Peace Corps Writers
Turks and Kurds (page 5)
Turks and Kurds
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     If that is not enough, the Turkish population is opposed to the war. The populations of most European countries are opposed, but other countries are not on the border with Iraq, so the demands on Turkey from the Untied States are more strident, more specific, and primary to the execution of the impending war. The irony is that Turkey is a secular democracy (one we are proud to point to as an example to other Middle Eastern countries), and we are asking its government to disregard the opinions of 95 percent of its population.
    What is there for Turkey and Turks to gain? Continued friendship with the United States? Cash? A hunk of Iraq. A piece of the oil action after the war? The latter might be the big stick that is prompting the new Turkish government to consider a new vote on allowing American troops to deploy. But the gains seem so far outweighed by the potential losses: loss of faith with voters; further loss of trade; strife in southern cities where diverse populations might get caught in some kind of Balkanized uprisings; Kurdish chaos in two, three, or even four sovereign states; and a reinforcement of European fears of warrior Turks, Moslem Turks, alien Turks — there is no way that involvement in an Iraqi war will further Turkey’s aspirations for entrance in the European Union.

The Kurds
Other than a resurgent awareness that this ancient people still exists, I see no good in this war for the Kurds either. They are a tribal people with extensive populations in four different nation states: Turkey, Iraq, Syria, and Iran. They have been suppressed by the Turkish government in its move towards a modern Turkish state, crushed in Iran at Mahabad in the 1940s when some of their tribes declared an independent Kurdish state, used by both sides in ongoing feuds between Iraqi Arabs and the Iranian state, and trampled and gassed by Saddam Hussein in Northern Iraq. The Iraqi Kurds have a measure of autonomy now, and have made attempts at modern political parties. A war in Iraq might give Kurds greater power there, but it might also bring a wary Turkish government into the country. Any large Kurdish nationalist movement that crosses other state lines, say into Syria or Iran, will surely bring reactions from those states.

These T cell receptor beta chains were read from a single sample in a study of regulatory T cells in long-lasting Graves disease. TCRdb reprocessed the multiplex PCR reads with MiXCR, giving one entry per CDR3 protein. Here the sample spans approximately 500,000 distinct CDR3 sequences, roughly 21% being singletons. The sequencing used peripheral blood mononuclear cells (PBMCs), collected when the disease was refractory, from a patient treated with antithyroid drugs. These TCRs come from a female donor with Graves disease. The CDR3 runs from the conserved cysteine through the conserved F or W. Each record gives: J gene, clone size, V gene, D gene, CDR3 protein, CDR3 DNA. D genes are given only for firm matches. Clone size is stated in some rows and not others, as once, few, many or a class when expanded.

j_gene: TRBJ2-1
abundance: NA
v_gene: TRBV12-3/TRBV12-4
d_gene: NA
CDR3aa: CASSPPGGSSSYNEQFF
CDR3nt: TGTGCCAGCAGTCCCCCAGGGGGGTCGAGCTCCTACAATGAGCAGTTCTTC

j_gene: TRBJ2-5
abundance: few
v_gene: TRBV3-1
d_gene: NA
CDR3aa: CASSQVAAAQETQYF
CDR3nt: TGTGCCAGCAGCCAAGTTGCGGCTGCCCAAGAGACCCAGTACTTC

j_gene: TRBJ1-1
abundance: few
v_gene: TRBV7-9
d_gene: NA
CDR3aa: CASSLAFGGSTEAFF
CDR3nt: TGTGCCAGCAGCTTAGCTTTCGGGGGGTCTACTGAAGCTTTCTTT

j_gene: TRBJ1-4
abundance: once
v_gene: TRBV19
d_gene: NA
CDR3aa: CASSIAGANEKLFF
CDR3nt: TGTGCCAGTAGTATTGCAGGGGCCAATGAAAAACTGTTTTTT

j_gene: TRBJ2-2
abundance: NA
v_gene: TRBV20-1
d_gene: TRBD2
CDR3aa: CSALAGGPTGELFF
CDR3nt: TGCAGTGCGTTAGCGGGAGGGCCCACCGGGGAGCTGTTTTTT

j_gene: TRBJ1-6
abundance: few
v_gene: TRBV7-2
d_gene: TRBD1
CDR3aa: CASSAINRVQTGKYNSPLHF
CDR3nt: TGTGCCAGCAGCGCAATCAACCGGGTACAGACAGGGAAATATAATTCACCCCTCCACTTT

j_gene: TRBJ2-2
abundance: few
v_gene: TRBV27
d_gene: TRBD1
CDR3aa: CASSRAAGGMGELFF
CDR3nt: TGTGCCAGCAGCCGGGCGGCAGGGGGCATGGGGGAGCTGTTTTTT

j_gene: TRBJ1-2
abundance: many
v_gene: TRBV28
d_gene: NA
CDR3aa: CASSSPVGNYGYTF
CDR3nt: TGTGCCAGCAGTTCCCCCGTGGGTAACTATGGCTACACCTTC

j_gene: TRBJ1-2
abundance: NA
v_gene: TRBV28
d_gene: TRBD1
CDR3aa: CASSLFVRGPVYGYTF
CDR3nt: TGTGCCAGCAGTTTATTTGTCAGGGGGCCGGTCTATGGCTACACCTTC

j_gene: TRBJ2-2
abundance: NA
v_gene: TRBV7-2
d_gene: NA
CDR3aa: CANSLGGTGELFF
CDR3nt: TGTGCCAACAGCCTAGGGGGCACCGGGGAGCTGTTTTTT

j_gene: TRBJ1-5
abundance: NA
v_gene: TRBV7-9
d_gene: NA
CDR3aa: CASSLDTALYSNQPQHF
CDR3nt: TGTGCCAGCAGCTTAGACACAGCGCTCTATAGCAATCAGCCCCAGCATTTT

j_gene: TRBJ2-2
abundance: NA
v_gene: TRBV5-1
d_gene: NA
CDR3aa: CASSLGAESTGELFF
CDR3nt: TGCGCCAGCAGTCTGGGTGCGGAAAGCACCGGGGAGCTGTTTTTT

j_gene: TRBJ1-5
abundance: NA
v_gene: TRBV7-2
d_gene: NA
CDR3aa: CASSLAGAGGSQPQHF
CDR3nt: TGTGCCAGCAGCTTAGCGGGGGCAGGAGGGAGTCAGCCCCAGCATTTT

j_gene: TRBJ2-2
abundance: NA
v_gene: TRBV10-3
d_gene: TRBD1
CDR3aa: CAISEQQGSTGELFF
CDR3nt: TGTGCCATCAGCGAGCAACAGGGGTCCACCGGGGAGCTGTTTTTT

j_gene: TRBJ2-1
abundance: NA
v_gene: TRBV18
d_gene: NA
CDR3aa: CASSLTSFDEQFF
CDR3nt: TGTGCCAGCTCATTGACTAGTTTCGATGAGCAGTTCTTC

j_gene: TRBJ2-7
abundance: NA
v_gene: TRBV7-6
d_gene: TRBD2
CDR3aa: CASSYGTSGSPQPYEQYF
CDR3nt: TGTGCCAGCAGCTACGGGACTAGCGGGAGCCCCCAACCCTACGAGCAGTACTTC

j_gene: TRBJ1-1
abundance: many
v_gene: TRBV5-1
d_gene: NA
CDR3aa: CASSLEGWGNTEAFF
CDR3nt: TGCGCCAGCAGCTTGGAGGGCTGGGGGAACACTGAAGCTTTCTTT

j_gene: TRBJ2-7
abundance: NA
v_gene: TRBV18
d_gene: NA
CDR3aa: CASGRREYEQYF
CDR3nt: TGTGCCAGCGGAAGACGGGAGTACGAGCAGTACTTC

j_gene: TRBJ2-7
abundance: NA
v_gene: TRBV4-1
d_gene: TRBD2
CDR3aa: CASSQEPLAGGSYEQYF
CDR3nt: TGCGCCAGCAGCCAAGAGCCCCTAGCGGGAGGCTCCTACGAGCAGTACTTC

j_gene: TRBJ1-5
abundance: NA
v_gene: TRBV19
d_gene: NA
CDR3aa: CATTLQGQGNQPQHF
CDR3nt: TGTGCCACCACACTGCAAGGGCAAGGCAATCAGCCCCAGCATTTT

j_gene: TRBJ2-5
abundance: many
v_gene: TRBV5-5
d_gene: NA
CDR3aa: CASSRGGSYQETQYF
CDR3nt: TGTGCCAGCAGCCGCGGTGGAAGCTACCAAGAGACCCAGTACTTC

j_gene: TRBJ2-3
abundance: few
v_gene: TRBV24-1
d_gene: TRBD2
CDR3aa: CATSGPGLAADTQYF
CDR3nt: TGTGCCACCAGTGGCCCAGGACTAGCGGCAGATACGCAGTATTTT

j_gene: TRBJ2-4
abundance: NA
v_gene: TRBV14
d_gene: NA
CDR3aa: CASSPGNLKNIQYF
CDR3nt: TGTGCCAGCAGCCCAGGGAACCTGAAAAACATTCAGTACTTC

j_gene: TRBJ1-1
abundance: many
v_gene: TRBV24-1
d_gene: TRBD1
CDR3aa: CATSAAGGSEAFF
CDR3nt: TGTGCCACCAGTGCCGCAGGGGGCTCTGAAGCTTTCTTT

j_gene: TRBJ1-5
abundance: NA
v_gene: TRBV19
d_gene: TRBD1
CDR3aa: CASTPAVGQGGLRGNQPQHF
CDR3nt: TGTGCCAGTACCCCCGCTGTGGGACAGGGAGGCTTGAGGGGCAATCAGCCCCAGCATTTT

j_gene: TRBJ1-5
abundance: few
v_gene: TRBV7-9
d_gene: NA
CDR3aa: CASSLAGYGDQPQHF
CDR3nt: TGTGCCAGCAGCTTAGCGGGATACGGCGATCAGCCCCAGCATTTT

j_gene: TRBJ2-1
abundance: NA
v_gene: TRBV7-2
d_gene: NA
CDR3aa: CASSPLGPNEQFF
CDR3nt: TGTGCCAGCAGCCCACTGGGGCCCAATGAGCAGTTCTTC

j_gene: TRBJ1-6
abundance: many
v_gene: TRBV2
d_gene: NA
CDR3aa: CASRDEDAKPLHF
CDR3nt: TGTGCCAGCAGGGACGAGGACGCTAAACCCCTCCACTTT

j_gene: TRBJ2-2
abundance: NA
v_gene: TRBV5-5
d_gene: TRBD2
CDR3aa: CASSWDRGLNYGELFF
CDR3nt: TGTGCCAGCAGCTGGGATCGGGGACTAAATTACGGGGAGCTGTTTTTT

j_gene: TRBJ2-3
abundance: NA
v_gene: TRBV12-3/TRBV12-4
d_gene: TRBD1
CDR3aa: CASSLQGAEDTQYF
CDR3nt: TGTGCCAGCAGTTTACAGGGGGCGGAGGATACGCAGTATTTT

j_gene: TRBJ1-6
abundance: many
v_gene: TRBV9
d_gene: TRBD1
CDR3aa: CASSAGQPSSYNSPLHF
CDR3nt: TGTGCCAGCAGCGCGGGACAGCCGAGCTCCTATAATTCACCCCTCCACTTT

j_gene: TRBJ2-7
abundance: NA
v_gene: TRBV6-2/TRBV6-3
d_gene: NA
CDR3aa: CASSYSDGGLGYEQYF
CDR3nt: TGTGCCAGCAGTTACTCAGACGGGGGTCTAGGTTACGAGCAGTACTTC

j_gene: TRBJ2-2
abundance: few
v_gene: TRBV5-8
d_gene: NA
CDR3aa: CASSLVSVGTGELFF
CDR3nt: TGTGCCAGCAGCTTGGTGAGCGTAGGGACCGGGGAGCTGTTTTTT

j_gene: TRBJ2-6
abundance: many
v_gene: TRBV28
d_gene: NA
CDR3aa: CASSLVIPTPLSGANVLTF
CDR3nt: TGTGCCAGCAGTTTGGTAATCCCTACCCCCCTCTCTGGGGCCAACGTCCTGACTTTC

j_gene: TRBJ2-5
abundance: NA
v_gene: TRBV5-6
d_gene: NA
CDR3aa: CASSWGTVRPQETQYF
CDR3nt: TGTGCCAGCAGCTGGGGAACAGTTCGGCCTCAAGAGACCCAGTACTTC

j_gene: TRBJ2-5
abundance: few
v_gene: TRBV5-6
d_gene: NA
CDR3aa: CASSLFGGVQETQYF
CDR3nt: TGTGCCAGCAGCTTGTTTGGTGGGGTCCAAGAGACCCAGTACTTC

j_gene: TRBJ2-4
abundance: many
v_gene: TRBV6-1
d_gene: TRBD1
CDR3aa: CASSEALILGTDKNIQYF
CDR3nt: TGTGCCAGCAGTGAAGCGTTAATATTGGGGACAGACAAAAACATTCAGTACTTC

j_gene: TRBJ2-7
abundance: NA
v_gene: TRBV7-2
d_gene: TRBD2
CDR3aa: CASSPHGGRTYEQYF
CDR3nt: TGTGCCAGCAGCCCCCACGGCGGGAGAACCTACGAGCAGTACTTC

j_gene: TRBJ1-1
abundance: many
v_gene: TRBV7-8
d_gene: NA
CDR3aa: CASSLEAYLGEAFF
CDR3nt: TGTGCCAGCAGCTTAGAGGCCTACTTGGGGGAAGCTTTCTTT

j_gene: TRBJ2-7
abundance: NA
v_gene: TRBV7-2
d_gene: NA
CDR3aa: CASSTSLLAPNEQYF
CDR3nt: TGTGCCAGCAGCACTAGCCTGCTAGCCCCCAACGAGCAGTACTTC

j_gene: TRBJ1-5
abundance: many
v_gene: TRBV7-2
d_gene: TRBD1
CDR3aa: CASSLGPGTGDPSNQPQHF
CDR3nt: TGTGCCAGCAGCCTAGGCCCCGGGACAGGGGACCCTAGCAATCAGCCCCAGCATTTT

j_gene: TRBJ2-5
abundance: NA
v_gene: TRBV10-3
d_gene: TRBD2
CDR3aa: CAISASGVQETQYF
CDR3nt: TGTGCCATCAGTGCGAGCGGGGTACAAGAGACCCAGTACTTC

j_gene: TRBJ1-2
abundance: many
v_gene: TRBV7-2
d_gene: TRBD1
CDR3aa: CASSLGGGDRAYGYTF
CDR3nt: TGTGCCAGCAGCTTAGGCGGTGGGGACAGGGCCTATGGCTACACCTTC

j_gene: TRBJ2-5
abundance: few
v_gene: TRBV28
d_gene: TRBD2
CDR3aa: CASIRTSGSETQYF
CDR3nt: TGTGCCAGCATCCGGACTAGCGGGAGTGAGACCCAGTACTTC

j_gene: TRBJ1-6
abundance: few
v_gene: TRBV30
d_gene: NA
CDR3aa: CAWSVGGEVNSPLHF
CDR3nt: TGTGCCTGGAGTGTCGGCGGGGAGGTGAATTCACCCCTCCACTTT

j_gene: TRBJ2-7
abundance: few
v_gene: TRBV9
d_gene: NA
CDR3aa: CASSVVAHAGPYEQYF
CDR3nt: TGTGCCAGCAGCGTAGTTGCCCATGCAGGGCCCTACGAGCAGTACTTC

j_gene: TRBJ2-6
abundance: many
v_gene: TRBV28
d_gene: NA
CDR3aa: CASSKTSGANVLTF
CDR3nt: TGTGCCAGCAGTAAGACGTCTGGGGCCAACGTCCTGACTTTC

Even if it became possible to create a new Kurdistan that would take in some of the areas from some of the four states now in play, there is no assurance that the people who would share the Kurdish language within its borders would share enough else to make a state. There are major differences in religion, education, and culture among the Kurds. And then the new state would have to deal with the Turkish, Arab, Armenian, Persian, Christian, Zoroastrian and Sunni and Shia Moslem minorities in its midst.

A central question
This gets to the crux of the problem across the Middle East. How do countries which exist on a twenty first century map due to the caprice of English and French diplomats, a persecuted people’s quest for a homeland, shrunken empires, and a Turkish war hero’s vision remain viable themselves and get along with each other — and with the rest of the world — when their citizenry flows over borders and weaves into villages, cities, and countryside along pathways of language, religion, and tribe that are as old as Western Civilization? The Kurdish cause, it seems to me, will be better served by the quiet workings of diplomacy and the furthering of education within and without the current geographic range of Kurdish peoples than it will by war. And the Turkish cause, and those of the Iraqi Arab and Persian Shiites, the Ba’hais, Zoroastrians, Palestinian Moslems, Arab Christians, Armenians, Druze, and the European and Sephardic Jews. War is easy; peace, civility, civilization are the difficult things. Especially now, in this part of the world that gave us much of what we now ironically call Western Civilization.

Rich Wandschneider was a Rural Development Volunteer in Turkey and then a Peace Corps Fellow in Washington before returning to Turkey in 1968 as an Associate Peace Corps Director. After the Peace Corps he moved in 1971 to Wallowa County, Oregon to work with Oregon State U Extension Service in rural community development.
     His plans were to spend a year or two before moving on. He has now lived in Oregon for 23 years. In 1976, he opened a book store and owned it until 1988, and then became the founding director of Fishtrap, a writing center that produces workshops, conferences, writer’s residencies, etc. He writes a weekly column for the local paper and has been published, among other places, in
Northern Lights, High Country News, The Oregonian, and Adoptive Families. Rich Wandschneider can be reached at rich@fishtrap.org

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